One of the important rituals and traditions of Passover centers around the Seder plate. Each item on the plate symbolizes a tribulation that the Jewish community has faced—our guide to the traditional and modern seder plate outlines each one. And don&apost forget to try our Haroset recipe, a chunky sauce of apples, walnuts, honey, and few generous splashes of kosher sweet wine.

It&aposs no surprise that our second dish also includes matzo�ter all, it is a classic Passover food and there are so many inventive ways to cook with it. Our favorite just might be this comforting matzo ball soup. Speed up prep by using store-bought broth. Then let the matzo balls simmer while you prepare the rest of the meal.


In this Susan Spungen recipe, halved and roasted sweet potatoes are topped with a glaze made from citrus juices and zest, honey, cinnamon, ginger, prunes and a big pinch of salt, mimicking the flavors of the traditional stew tsimmes. Make it for Passover and you may want to make it all the time.

This brilliant Melissa Clark recipe is adapted from the molecular gastronomist Hervé This and has only one ingredient: chocolate. Slowly melt high-quality bittersweet chocolate in water, then whisk it vigorously in a bowl over an ice bath for three to five minutes until it becomes fluffy and thick — et voilà!


The Seder Plate

Homemade Preserved Horseradish

As tempting as it might be to pick up a bottle of prepared horseradish from the grocery store, it's almost as easy to make it from scratch. It takes just three ingredients—chunks of horseradish root, a little white vinegar to keep it from browning, and a pinch of salt—and a few minutes of pulsing in a food processor or blender. Make it now, and you can use it straight through the holiday—the pungent condiment will keep in an airtight container in the fridge for about three weeks.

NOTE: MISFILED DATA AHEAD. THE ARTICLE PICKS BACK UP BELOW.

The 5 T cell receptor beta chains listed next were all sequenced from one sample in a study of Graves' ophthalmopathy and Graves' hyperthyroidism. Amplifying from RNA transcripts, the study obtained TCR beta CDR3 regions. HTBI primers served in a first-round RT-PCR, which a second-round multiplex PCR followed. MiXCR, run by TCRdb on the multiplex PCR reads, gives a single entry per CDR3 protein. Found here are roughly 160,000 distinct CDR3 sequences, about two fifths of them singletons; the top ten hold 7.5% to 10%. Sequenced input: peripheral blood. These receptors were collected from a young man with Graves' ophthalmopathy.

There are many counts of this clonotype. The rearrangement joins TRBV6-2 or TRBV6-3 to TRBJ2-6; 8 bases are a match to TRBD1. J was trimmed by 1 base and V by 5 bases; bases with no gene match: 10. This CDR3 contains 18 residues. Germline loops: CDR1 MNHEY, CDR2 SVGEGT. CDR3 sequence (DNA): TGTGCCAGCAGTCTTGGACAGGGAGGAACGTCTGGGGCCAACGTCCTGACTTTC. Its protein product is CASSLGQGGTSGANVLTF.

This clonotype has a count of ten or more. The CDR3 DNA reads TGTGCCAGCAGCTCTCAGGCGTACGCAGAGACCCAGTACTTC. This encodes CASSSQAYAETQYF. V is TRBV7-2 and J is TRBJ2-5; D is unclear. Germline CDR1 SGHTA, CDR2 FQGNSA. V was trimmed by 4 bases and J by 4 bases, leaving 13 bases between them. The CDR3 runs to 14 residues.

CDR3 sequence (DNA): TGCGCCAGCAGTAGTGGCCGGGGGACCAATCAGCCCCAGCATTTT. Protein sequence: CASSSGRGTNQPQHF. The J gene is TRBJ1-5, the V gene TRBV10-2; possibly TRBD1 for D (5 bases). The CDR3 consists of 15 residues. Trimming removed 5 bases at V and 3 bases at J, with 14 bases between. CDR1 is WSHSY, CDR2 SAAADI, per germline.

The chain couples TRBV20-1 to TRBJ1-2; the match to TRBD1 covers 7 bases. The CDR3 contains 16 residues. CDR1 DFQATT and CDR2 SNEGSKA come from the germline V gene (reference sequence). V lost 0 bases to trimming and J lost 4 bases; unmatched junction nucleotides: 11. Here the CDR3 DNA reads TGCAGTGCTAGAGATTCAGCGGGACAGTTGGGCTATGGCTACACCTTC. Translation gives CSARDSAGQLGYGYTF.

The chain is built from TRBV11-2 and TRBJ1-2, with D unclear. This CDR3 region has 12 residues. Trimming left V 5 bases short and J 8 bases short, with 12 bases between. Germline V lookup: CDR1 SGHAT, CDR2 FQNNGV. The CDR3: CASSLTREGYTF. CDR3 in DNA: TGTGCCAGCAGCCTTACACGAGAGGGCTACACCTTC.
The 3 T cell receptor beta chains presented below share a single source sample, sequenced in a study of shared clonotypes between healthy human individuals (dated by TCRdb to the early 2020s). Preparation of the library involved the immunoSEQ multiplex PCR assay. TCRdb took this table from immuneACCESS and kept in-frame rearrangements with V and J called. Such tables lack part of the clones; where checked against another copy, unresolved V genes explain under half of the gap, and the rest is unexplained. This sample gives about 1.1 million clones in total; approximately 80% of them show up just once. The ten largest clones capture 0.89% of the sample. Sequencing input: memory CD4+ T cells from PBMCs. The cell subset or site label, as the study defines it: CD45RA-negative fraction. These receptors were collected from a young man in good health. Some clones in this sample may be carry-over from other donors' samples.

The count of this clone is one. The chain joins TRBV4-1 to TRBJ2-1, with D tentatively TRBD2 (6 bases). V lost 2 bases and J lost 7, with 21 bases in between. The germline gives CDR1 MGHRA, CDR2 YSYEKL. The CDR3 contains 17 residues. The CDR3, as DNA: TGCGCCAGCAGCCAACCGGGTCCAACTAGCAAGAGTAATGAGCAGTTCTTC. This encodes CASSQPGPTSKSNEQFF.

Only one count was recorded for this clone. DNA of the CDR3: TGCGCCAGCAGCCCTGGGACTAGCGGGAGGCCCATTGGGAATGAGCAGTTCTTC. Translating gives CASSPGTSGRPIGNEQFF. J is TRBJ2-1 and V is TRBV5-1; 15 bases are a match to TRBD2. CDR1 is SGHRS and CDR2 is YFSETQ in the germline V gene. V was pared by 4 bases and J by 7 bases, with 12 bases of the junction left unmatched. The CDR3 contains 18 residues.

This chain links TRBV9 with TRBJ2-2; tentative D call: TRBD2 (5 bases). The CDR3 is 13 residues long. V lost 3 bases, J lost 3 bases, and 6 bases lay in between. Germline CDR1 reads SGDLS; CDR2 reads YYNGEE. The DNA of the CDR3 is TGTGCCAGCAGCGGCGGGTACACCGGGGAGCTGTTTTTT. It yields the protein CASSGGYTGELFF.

Perfect Hard-Boiled Eggs

Hard-boiling an egg may seem like the simplest of tasks, but it comes with a number of possible pitfalls: chalky, green-tinged yolks rubbery whites and, worst of all, the shell that refuses to pull away. Our heavily tested technique will save you from all of those dreaded outcomes. For easily peelable eggs, with firm but tender whites and nicely cooked yolks, start them in boiling water, then simmer for 11 minutes, shock in ice water, and remove the shell under running water. Or, even better, try steaming them instead.

Traditional Ashkenazi Charoset With Apples and Walnuts

This classic Ashkenazi charoset is so tasty, you'll be tempted to scarf up all the leftovers once the seder is over, and so simple that you may just start making it all year long. Combine diced apples and chopped toasted walnuts with a cup of sweet red Passover wine, plus plain or lightly toasted sugar and a pinch of spices, and you're done. We like to use a mix of sweet and tart apples, like a combination of Fuji and Granny Smith, for a balanced flavor.

Sephardic-Style Charoset With Dried Fruit and Nuts

Unlike the Ashkenazi version, Sephardic-style charoset incorporates dried fruits rather than fresh apples, and a wider variety of spices and nuts. Ours blends a red wine–simmered mixture of dates, dried apricots, and raisins with roasted almonds, plus a bit of fragrant orange blossom water. Chopping up the nuts and fruit in a food processor speeds things up, but make sure to leave a few chunks for texture.


Passover Recipes

Charoset, three ways – This tropical charoset incorporates some of the best Hawaiian flavors and is a sweet enough for a light dessert.